Denmark Economy

With few natural resources at its disposal, Denmark has managed to build a diverse economy based on its manufacturing and agricultural sectors. Its nominal GDP is 32nd largest in the world valued at $333,238 million USD. It has the world's highest minimum wage—though no official wage is set by the government—and lowest level of income inequality according to the World Bank and maintains an average standard of living for its citizens compared to other nations in Europe.

The chief exports of Denmark are manufactured goods and agricultural products with fuels and chemicals accounting for 26% of its total export figures. Denmark is a net exporter of food and energy, advocating a liberal trade policy. Several U.S. companies are registered in Denmark in order to escape domestic tax rates even though Denmark has one of the highest overall taxation rates in the Western world.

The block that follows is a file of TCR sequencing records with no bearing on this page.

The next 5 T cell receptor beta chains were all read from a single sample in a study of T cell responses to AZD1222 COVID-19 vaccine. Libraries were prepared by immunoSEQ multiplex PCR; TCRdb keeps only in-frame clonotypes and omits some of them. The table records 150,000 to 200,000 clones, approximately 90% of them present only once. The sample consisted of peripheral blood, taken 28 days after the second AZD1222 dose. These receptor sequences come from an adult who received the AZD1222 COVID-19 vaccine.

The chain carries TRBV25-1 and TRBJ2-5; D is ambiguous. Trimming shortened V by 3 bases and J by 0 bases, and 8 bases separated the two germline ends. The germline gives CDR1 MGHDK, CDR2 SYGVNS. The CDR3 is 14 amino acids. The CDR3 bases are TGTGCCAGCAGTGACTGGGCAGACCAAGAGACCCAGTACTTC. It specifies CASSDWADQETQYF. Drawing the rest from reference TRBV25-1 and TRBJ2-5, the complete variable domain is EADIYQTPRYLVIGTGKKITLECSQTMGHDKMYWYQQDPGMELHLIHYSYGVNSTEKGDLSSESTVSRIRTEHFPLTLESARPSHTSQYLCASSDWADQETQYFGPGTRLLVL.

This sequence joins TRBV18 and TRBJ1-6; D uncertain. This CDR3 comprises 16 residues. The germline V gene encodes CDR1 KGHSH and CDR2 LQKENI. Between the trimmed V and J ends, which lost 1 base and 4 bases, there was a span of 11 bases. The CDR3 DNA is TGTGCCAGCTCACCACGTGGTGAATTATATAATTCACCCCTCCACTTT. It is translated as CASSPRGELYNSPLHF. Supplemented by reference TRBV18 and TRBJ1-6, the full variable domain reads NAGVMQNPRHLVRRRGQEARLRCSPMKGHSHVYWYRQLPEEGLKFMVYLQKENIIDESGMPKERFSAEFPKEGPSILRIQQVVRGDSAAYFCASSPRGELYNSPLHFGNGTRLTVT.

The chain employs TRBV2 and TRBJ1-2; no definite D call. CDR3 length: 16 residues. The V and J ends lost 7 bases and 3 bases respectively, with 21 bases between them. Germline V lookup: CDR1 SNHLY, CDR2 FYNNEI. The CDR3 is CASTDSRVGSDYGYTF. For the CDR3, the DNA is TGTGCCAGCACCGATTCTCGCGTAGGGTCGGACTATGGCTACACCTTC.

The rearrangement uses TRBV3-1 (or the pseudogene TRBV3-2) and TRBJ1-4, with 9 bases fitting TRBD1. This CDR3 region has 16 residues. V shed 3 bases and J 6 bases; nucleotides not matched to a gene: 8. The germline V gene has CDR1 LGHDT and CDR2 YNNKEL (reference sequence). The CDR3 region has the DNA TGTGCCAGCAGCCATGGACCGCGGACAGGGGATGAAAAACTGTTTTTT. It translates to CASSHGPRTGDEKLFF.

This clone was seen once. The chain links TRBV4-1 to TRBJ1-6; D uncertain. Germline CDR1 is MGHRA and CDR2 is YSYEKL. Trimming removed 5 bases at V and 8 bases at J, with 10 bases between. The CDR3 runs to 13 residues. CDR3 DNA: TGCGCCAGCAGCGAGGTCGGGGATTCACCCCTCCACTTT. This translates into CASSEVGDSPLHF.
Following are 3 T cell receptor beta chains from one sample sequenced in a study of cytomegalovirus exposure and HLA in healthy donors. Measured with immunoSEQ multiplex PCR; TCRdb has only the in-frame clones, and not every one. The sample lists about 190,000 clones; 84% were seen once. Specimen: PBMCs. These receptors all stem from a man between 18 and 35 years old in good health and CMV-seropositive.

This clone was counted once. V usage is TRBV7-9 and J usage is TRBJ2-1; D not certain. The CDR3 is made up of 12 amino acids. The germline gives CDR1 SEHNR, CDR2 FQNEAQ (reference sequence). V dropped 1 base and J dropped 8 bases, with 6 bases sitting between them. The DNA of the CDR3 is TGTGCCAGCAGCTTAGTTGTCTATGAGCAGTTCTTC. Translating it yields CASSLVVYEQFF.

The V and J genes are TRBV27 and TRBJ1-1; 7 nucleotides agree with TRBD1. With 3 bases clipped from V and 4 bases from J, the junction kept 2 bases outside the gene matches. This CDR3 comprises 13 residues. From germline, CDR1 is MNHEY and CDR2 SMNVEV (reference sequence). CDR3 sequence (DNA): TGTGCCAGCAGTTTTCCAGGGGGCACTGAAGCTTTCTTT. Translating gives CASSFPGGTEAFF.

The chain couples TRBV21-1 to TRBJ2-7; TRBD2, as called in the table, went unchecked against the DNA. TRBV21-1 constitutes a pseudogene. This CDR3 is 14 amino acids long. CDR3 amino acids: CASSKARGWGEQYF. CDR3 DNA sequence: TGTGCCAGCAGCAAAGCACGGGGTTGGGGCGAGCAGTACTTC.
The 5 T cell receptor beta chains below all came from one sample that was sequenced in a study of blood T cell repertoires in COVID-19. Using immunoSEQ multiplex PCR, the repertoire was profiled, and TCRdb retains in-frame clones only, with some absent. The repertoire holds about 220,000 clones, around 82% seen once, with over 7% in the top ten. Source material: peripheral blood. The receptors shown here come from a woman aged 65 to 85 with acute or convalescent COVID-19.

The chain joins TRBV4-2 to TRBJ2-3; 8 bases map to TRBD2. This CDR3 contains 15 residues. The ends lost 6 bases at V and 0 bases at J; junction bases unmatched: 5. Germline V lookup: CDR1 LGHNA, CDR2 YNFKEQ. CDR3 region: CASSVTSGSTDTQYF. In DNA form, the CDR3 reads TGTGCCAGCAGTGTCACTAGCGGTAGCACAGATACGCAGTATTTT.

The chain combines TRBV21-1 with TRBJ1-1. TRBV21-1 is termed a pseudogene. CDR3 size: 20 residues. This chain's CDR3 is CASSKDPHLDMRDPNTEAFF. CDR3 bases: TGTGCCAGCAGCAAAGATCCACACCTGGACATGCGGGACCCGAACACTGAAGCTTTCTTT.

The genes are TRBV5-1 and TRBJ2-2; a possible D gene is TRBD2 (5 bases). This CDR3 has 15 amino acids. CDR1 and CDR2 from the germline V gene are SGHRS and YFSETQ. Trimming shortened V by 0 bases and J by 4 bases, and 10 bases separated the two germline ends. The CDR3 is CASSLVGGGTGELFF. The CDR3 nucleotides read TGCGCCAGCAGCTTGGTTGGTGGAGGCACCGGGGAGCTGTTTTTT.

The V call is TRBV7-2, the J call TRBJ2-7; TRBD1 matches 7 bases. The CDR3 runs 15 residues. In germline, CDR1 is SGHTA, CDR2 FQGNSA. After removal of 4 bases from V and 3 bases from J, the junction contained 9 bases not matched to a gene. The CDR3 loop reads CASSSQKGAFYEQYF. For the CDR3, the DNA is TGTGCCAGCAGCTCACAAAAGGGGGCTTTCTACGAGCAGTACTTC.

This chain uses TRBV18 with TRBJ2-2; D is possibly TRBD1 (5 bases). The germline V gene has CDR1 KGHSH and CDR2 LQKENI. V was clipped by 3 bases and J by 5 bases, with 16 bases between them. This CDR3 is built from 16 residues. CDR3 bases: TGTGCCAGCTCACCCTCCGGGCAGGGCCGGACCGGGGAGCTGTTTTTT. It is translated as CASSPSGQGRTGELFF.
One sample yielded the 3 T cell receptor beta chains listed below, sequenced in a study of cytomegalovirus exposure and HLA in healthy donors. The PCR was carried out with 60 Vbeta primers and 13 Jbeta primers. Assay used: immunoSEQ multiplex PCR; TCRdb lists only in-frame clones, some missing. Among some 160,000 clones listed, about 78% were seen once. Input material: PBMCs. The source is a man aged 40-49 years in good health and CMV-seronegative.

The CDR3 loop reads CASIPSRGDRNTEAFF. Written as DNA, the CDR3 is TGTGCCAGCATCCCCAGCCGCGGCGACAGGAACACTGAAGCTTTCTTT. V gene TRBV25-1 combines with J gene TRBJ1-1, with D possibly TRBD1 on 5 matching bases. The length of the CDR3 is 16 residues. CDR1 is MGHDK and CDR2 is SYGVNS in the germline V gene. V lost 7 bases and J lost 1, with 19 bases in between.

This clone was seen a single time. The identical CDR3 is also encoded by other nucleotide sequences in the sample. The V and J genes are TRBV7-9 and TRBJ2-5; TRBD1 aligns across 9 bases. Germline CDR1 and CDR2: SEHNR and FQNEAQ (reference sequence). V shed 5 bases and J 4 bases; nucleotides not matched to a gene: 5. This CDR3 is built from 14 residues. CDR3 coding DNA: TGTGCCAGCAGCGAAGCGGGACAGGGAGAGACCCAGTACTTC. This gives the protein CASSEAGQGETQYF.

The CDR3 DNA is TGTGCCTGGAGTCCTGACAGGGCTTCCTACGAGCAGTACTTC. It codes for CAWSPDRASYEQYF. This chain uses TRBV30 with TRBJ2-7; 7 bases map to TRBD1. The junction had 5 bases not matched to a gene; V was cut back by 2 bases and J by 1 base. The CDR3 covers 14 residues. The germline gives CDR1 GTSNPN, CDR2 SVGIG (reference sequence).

An extensive welfare system provided to citizens of Denmark is supported by the world's highest taxation rate. Over 30% of employment in Denmark is considered to be public sector and a value added tax of 20% is added on to almost purchases of goods and services, including groceries. A progressive income tax in Denmark ranges from 42.9 to 63 percent and affects four of every ten full time employees.